Post Election Conference

POST ELECTION CONFERENCE  | 2013 Virginia Elections

VA Elections VA Elections Schedule

The conference will include discussions on:

  • National Implications of the Virginia Election
  • Implications of the Election for the future of Virginia – State and Local Panels
  • Economic Implications of the Virginia Election

Morning Program (09:00 a.m. – 12:30 p.m.) | AA-196 (Bisdorf Building)

Evening Program (07:30 p.m. – 09:00 p.m.) | AA-158 (Bisdorf Building)


For more information please contact Linda Rodriguez |

SAVE THE DATE! An exciting event about using our campuses as learning labs. You won’t want to miss it.


The Center for Excellence in Teaching and Learning (CETL) and the NOVA Sustainability Office are very proud to announce an event in which we see pedagogical practices in the context of civic issues & environmental sustainability.

You won’t want to miss it!

How We Learn on Campus Tells us about Life Issues in our Larger World

A case study in using the campus as a living, learning Laboratory.   


Dr. Catherine  Middlecamp

Professor, Environmental Studies in the Nelson Institute at the University of Wisconsin-Madison

Thursday, November 21st 

Annandale Campus, CE Forum

Talk 10:30  to 11:45 AM
Workshop 1:15 to 3:15 pm  (limited to 30 participants)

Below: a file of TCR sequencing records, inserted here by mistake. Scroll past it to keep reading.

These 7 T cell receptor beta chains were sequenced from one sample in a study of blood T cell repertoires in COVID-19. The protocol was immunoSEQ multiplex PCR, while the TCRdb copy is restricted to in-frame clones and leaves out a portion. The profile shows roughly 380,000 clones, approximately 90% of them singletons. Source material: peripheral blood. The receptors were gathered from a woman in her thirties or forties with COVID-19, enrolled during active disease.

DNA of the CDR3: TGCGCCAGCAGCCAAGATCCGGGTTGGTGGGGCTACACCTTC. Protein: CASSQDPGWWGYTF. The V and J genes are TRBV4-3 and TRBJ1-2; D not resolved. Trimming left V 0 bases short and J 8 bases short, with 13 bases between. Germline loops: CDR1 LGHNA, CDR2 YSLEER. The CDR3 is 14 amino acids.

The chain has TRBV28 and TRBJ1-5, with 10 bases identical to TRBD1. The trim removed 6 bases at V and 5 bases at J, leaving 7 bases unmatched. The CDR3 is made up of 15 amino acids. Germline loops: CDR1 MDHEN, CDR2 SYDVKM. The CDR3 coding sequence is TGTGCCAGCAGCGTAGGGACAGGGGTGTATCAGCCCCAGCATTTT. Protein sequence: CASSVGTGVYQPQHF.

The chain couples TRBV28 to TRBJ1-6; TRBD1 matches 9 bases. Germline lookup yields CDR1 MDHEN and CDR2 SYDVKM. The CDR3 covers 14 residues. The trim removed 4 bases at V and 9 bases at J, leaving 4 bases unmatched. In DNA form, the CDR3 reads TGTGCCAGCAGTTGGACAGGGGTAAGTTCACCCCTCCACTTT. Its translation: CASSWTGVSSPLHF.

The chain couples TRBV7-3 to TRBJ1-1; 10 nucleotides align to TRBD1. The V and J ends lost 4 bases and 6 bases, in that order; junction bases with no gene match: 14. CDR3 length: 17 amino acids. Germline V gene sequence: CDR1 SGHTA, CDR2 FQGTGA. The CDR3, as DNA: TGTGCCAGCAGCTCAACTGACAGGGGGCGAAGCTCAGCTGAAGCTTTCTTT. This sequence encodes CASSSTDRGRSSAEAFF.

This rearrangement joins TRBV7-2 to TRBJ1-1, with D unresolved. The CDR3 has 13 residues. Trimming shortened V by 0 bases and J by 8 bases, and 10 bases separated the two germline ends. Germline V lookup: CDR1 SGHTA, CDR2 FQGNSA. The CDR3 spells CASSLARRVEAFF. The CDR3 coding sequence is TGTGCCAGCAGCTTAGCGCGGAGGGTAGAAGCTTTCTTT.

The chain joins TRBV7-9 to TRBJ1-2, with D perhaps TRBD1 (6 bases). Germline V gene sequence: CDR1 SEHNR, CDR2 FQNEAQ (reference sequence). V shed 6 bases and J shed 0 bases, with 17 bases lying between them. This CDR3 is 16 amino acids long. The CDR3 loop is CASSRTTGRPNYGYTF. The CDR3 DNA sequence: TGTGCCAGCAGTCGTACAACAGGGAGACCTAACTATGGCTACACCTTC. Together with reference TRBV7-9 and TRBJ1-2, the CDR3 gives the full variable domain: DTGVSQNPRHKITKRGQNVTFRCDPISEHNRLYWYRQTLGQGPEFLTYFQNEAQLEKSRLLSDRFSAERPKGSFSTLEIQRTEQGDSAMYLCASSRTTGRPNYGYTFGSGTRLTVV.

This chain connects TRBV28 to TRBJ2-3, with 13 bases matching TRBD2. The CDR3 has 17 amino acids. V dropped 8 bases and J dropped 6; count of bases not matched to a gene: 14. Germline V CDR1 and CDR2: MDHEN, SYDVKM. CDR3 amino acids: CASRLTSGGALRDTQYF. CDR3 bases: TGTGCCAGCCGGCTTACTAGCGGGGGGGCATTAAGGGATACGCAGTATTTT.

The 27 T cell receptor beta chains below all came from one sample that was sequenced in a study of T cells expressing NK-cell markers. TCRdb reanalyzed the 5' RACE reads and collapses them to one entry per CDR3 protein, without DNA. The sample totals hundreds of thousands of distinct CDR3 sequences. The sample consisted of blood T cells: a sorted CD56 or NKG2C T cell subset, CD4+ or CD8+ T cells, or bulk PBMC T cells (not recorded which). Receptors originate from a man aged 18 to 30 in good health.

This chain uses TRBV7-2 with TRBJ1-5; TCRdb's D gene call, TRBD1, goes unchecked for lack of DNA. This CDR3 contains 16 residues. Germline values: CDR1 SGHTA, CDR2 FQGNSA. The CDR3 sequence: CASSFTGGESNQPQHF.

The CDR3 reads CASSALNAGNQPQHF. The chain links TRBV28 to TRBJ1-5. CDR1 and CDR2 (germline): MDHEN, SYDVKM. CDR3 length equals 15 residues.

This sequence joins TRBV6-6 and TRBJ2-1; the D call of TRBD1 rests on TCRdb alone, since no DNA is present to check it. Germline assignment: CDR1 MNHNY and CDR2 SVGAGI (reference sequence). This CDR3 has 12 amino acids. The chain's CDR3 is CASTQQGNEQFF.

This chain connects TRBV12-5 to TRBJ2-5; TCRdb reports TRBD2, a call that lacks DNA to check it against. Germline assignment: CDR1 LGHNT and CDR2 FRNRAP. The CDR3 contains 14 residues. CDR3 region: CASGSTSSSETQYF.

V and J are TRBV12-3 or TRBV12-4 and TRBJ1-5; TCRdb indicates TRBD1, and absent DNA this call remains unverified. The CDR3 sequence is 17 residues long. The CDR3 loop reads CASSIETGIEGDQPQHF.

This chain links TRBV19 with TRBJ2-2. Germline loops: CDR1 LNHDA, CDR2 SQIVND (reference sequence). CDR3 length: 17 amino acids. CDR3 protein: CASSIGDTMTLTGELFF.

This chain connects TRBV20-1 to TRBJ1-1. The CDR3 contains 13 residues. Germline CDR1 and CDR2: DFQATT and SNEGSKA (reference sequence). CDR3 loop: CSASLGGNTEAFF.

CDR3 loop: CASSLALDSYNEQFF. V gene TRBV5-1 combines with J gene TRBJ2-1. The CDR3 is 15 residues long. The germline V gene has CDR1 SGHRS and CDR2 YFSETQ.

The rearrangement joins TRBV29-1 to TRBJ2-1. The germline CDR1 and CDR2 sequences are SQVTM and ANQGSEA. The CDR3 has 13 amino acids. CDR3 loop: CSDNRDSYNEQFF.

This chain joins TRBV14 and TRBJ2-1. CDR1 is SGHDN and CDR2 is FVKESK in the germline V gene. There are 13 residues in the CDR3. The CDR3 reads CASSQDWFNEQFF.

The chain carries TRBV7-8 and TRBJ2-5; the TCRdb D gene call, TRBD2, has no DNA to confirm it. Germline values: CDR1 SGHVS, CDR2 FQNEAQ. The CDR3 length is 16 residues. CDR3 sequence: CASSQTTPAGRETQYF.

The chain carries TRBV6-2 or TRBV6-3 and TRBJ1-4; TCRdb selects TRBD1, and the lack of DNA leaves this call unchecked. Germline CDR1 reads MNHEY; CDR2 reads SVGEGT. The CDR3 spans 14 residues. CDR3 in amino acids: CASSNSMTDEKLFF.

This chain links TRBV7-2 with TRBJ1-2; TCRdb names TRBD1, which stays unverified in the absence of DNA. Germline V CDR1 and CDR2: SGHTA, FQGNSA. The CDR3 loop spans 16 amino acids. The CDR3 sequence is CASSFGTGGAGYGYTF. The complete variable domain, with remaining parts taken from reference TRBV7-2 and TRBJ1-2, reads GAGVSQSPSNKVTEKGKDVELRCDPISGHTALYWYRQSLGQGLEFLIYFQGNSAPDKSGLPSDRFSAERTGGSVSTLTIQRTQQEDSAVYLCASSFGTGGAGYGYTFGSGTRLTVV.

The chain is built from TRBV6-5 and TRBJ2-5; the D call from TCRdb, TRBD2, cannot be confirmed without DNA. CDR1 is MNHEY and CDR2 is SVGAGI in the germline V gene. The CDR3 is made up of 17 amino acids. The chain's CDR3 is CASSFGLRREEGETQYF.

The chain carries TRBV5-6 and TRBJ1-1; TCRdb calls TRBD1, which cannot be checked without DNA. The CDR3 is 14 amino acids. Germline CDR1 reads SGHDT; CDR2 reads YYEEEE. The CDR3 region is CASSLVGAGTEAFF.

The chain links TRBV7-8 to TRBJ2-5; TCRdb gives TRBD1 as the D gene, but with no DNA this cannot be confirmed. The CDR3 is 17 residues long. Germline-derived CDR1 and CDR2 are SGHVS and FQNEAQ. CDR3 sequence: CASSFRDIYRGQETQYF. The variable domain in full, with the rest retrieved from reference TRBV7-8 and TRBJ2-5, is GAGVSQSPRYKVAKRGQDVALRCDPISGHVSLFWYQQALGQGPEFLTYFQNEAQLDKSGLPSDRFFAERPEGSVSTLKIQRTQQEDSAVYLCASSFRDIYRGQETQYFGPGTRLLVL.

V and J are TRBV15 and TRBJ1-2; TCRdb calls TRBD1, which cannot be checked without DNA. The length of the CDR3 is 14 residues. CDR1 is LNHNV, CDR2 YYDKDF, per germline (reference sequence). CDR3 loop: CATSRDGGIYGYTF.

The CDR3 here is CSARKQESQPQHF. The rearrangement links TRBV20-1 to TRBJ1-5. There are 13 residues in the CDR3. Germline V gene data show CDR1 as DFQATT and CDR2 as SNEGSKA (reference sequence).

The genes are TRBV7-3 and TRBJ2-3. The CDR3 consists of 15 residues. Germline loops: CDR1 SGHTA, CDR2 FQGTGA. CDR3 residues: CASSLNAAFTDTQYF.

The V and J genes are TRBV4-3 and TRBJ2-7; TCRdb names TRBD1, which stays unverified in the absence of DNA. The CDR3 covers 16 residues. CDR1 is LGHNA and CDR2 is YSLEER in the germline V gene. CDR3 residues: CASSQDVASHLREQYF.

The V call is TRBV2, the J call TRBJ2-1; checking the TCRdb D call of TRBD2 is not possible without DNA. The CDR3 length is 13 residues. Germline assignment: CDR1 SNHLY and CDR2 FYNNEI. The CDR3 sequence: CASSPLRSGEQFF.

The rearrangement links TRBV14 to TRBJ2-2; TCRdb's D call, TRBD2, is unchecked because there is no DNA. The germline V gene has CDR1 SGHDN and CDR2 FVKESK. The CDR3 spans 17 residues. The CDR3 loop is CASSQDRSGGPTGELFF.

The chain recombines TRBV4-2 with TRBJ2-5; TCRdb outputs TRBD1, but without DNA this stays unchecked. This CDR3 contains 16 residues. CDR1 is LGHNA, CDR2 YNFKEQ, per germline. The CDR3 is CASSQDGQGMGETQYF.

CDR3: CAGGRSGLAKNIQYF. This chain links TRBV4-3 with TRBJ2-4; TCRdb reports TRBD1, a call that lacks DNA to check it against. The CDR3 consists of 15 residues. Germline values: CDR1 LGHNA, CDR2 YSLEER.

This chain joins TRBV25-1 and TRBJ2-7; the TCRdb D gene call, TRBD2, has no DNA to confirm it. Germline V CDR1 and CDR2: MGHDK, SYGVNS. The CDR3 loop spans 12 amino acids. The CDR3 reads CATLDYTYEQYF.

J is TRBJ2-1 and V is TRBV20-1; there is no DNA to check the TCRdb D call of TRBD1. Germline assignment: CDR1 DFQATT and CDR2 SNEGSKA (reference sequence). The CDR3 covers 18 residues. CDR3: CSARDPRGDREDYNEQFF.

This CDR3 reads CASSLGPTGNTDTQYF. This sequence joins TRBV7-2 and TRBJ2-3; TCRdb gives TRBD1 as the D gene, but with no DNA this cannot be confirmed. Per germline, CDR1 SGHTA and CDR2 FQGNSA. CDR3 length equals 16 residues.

Register  for the talk using this link.

Register for the workshop using this link.


Dr. MiddlecampDr. Middlecamp also holds a joint appointment in the Integrated Liberal Studies Program at the University of Wisconsin-Madison and is an affiliate faculty member of the Chemistry Department.  Her work lies at the intersection of science, people, and the planet.


As one example, Middlecamp is the editor-in-chief for Chemistry in Context, a 25-year national curriculum project of the American Chemical Society.


She has been nationally recognized for her work in many ways, including being elected a fellow of the Association for Women in Science (2003), of the American Association for the Advancement of Science (2004), and of the American Chemical Society (2009). She also is a member of the National Fellowship Board of SENCER (Science Education for New Civic Responsibilities and Engagements) and in 2011 was awarded the William E. Bennett Award for Extraordinary Contributions to Citizen Science.


Dr. Middlecamp will present a morning seminar that is open to all faculty and staff,  in which she describes a course that she teaches that will show us how to expand our teaching practices into the real world of our campus and college as we learn how to use our campus as a living, learning laboratory.

This will be followed by an afternoon workshop that can accommodate thirty people.  Dr. Middlecamp will provide the how-to of engaging students in learning about the quality of their own lives on the planet.


From Dr. Middlecamp:

When it comes to learning how energy, food, water, and waste are handled on a college campus, the answers are not in the back of the book. In fact, there is no book! Even so, every campus offers its instructors an amazing number of stories about buildings, grounds, transportation, water, and the energy infrastructure. This talk tells some of these stories with an eye to how they can be used to engage students in learning about science (generally), about sustainability (more specifically) and about improving the quality of life on our planet both today and tomorrow.